Chris Eubank Jnr has lifted the lid on Floyd Mayweather's 'surreal' lifestyle outside of the ring - revealing that the pound-for-pound star was out until 5am and at pool parties just days before fighting Conor McGregor.
The 40-year-old stopped the Irish UFC star in 10 rounds in Las Vegas on August 26 to extend his perfect record to 50-0 and walk away from the sport with another nine-figure payday.
Eubank Jnr, who begins his World Boxing Super Series campaign against Avni Yildirim on October 7, spent time in Vegas in the lead up to the fight, training alongside Mayweather at his Sin City boxing club.
'Money' is famous for his lavish lifestyle but also his relentless dedication to boxing. He is notorious for training in the middle of the night and betting millions of dollars.
But ahead of his own return to the ring, Eubank has revealed just how closely Mayweather mixed work and play ahead of his showdown with McGregor.
'Two weeks before the fight I watched him walk out of the strip club at five in the morning, it’s surreal,' Eubank said.
'It’s like: “Jesus”. Then the next week he’s at a pool party. He’s not drinking and he’s got his section up at the top and he’s just chilling and stuff but it’s like: "You’re at a pool party and you’re about to fight in a week and half’s time, who does that?” Well, Floyd does that.'
'Everybody is different and the thing with Floyd is, in a good and a bad way – well it’s good for him obviously because it works for him.'
As his own ring career has wound down in recent years, Mayweather has built up a stable of young fighters and protegees under his promotional banner.
Gervonta 'Tank' Davis, in particular, is being tipped to step into their mentors shoes and become the next king of boxing. But, under Mayweather's guidance, he has struggled with weight issues in recent fights and even surrendered his IBF super featherweight title on the scales before beating Francisco Fonseca on the undercard of Mayweather-McGregor And Eubank fears Davis, like many other young fighters, risks jeopardising their own careers by trying too hard to copy 'Money' in and out of the ring.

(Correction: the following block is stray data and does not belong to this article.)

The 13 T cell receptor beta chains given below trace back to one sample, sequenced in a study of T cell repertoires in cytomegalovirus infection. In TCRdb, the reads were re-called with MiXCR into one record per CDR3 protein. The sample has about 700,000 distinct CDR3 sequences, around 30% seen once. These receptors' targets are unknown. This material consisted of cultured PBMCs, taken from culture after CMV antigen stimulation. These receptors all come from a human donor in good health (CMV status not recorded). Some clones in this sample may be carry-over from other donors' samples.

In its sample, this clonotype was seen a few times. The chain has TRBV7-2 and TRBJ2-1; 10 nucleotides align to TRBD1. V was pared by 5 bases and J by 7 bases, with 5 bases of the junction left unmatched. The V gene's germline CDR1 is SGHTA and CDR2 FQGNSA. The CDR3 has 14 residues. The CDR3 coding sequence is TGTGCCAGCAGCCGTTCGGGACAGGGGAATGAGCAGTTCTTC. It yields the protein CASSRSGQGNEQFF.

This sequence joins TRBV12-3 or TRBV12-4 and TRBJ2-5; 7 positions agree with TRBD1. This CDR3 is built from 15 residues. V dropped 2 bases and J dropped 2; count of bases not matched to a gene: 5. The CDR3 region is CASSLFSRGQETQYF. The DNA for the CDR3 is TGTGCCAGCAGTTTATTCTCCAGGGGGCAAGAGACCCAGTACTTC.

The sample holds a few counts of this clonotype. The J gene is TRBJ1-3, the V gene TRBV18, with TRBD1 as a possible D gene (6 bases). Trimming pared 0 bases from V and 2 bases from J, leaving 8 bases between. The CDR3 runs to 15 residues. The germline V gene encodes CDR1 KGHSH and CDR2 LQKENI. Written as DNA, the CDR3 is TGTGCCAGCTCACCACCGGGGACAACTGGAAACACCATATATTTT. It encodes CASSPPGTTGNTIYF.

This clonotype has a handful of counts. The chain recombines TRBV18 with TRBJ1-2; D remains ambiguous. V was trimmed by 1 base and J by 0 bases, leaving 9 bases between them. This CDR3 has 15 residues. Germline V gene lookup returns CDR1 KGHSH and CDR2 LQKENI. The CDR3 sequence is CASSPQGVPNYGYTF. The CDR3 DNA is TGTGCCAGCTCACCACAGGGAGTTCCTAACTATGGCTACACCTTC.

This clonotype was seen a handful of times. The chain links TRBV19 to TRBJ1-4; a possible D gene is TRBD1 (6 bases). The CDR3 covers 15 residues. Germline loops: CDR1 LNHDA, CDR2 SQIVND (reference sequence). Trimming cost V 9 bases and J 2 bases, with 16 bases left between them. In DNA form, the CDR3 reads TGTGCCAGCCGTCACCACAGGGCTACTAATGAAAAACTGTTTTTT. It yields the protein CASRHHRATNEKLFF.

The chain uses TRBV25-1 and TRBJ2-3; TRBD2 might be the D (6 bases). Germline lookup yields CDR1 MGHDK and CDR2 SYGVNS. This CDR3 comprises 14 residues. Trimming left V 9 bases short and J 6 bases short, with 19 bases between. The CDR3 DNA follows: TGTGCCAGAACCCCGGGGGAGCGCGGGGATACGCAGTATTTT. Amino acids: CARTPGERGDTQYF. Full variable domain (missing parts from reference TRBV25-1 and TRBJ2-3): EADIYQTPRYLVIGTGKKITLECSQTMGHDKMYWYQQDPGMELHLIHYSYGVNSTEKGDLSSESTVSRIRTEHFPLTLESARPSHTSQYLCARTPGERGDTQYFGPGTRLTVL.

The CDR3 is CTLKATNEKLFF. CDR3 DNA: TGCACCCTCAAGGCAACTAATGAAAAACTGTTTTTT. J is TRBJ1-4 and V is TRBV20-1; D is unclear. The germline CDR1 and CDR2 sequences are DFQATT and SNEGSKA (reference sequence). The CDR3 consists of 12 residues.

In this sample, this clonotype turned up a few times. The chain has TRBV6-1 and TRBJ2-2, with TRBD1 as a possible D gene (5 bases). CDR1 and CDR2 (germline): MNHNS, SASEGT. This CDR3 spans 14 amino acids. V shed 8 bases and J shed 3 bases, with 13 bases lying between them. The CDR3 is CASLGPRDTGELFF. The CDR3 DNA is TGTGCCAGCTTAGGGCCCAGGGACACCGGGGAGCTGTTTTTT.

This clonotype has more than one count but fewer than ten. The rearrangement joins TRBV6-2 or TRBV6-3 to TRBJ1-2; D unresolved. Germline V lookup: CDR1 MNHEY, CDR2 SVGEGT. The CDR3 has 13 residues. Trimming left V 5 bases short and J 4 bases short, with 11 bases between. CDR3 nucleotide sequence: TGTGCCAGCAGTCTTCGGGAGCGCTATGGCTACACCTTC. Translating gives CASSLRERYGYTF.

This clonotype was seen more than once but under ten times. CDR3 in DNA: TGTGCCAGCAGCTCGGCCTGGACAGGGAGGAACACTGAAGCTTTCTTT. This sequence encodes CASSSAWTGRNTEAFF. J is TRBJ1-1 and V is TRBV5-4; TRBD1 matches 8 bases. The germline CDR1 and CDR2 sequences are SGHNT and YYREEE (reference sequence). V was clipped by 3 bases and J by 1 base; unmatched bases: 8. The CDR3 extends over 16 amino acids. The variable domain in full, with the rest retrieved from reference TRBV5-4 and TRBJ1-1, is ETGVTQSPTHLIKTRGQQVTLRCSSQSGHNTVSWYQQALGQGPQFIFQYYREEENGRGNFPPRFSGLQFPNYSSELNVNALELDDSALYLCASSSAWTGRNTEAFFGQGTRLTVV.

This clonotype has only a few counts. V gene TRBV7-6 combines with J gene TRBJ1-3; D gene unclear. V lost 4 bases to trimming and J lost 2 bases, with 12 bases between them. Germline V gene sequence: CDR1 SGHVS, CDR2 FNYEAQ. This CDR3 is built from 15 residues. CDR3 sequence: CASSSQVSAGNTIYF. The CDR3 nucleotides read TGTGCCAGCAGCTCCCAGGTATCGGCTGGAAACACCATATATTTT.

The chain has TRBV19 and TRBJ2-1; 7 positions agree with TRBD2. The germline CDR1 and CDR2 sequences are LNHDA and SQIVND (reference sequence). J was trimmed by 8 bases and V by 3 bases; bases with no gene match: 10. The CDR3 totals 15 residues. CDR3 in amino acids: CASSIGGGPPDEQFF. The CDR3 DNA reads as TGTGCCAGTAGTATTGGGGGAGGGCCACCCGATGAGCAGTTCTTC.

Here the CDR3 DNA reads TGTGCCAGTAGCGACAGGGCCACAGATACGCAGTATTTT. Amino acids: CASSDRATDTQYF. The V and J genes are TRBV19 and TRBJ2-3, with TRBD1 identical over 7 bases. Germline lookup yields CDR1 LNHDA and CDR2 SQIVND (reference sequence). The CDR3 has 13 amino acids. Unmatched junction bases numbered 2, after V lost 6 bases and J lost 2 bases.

'You have kids who are looking at (Mayweather's lifestyle) and thinking “Oh I can do that, I can go to the club and party and do whatever I want and then fight”. And you just can’t. You just can’t.
'With him, I can pretty much guarantee you that lifestyle wasn’t how he got to where he is. He was doing it the right way — not the right way because he’s still winning... what he’s doing it now is the right way for him — but the traditional way.
'That’s how he started and that’s how every fighter needs to start. And it worries me a bit with Tank because I know Tank is spending a lot of time with Floyd and he’s his hero and a lot rubs off and he’s great talent, a lot of potential.
'But I just don’t want him to look at Floyd and try to copy him too much outside of the ring because the guy lost his belt and his title.'
This summer was not the first time Eubank has flown out to Vegas to train under Mayweather's father and namesake.
The British fighter, who has lost only once as a professional, is wary about being 'caught up in the distractions' that surround fighters in Sin City.
But Eubank believes he has the experience and mental fortitude to take only the positives of training alongside Mayweather.
'I’m a grown man, I’m 28 years old now. I’ve been doing this for so many years I’ve got my routine and I’m very strong mentally,' he says.
'If you’re not strong mentally, if you’re young, you can get swept up, you can get sidetracked, you can see a lifestyle and that’s what you want and you start putting boxing second. So it is easy if you haven’t got the right mindset. So (Davis) has to be careful.'
The Mayweather Boxing Club, where Eubank has spent time in recent years, has become notorious for long and gruelling sparring sessions.
Its founder came under fire in 2014 after footage appeared to show fighters engaging in what was alleged to be a non-stop 31-minute round.
Mayweather denied the spar took place as it was seen on TV. But Eubank confirmed that the Las Vegas gym can be a brutal place to hone your skills.
'If Floyd’s there then everyone is like “I want to get in, I want to prove I’m the man and maybe I’ll get signed or maybe he’ll take an interest in me”, because he does,' Eubank says.
'He takes an interest in fighters and takes them under his wing and suddenly they’re flying off to different countries with him or going to parties with him. That’s how the guy is,' he adds.
'I’ve seen (sparring) sometimes where you get guys who are pros being put in with guys who have had one or two fights and then it’s just like a show. A show for everybody except the guy who’s getting battered.
Eubank continues: 'In those cases it’s not good but when it’s two guys who are evenly matched then it’s the toughest man wins and those types of moments of attrition, that’s what makes fighters strong. You have to go through pain and hurt in that gym to become something in the ring.'